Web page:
Mexican authorities are “holding them back at specific points to turn the south of the country into a retaining wall,” Camargo said. And while migrants have resorted to caravans seeking safety in numbers, he said that following Monday’s raid many migrants will surely change their strategies: “They will immediately have to switch from visibility to invisibility, and that can make them more vulnerable and more at risk.”
It’s not as if the migrants think the train is safe; they acknowledge the dangers of riding through the darkness perched high atop the freight cars. Just like increased U.S. border protection, Mexico’s increased enforcement efforts push migrants into using more dangerous means of travel.
Carlos Marroquín, a mechanic from El Salvador, and his wife Brenda Gómez, 24, clambered onto the train with their son, 5 and daughter, 10. Marroquín ticked off the dangers facing them on the rails: “There are drug traffickers, gangs, thieves, but we’re putting everything into this, because it means everything.”
“If we can’t walk, if we can’t take the bus, we’ll go on the train,” he said.
Denis Funes, a migrant from central Honduras whose sun-beaten skin and leathery hands betray his past as a farmworker, says he saw a fellow Honduran knocked off the train the previous night by a low-hanging branch that caught the man in the face and sent him hurtling to the tracks below. Funes and his companions could do nothing to help the man; the train was moving too fast to jump off. “He’s still back there somewhere,” Funes said. But he remains undeterred. “We’re going to rely on the train, despite everything we know that can happen to us.”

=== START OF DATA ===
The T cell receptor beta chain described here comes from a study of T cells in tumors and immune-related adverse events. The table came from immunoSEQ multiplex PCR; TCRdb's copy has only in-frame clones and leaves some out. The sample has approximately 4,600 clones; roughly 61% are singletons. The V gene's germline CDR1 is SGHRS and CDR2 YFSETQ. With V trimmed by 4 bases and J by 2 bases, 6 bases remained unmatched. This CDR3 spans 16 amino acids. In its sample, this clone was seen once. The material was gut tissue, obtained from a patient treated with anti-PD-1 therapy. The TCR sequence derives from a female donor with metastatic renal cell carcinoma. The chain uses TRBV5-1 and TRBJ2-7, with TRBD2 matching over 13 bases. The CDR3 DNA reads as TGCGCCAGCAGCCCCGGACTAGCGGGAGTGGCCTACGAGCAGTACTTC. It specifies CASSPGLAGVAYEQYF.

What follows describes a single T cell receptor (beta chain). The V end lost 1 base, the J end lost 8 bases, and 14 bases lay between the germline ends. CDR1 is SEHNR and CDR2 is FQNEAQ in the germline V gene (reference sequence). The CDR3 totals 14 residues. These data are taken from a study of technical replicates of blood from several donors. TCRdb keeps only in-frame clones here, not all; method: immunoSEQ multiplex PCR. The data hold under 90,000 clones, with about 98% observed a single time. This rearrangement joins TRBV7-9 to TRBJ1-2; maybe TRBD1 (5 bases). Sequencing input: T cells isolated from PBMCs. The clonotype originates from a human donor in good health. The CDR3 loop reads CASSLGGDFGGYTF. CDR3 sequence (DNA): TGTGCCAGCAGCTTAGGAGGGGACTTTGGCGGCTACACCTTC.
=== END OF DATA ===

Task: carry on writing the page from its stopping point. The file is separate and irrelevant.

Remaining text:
Desperation: Gomez and many others were also driven to desperation by another change in Mexican policy. Whereas in late 2018 and early 2019 authorities were handing out humanitarian visas and processing asylum requests, they have now largely stopped doing so, instead making migrants wait weeks in the southern town of Mapastepec for visas that never seem to come.
Gomez said, “They lied to us, they made us spend a month at the shelter, they told us they were going to give up papers but they never did.”
Enrique Valiente, a 19-year-old roofer from El Salvador who came to the U.S. at 3, spent much of his life in Nevada and was deported last May after a traffic stop. He said Mexico had flatly refused to consider him for asylum. He is afraid to return to his native country — which he knows little about and where he has almost no remaining relatives — because he isn’t familiar with complex rules of getting along with street gangs in El Salvador and could fall afoul of them.
He doesn’t even plan to sneak back into the United States; his dream is to use his perfect English to find work at a call center in the border city of Tijuana. But he can’t do that without papers.
“I asked them to consider me for asylum and they just said ‘No, you’ve been rejected.”
The train was popular for years, back when “caravan” just meant small Holy Week demonstrations by migrants on the Guatemala-Mexico border. Now, the train is popular once again. Solalinde compared it to trying to squeeze off a leaky garden hose: Wherever Mexican authorities crackdown, the migrants find an alternate route.
“Nobody is ever going to be able to stop the flow of migration,” Solalinde said.
Associated Press writer María Verza in Mexico City contributed to this report.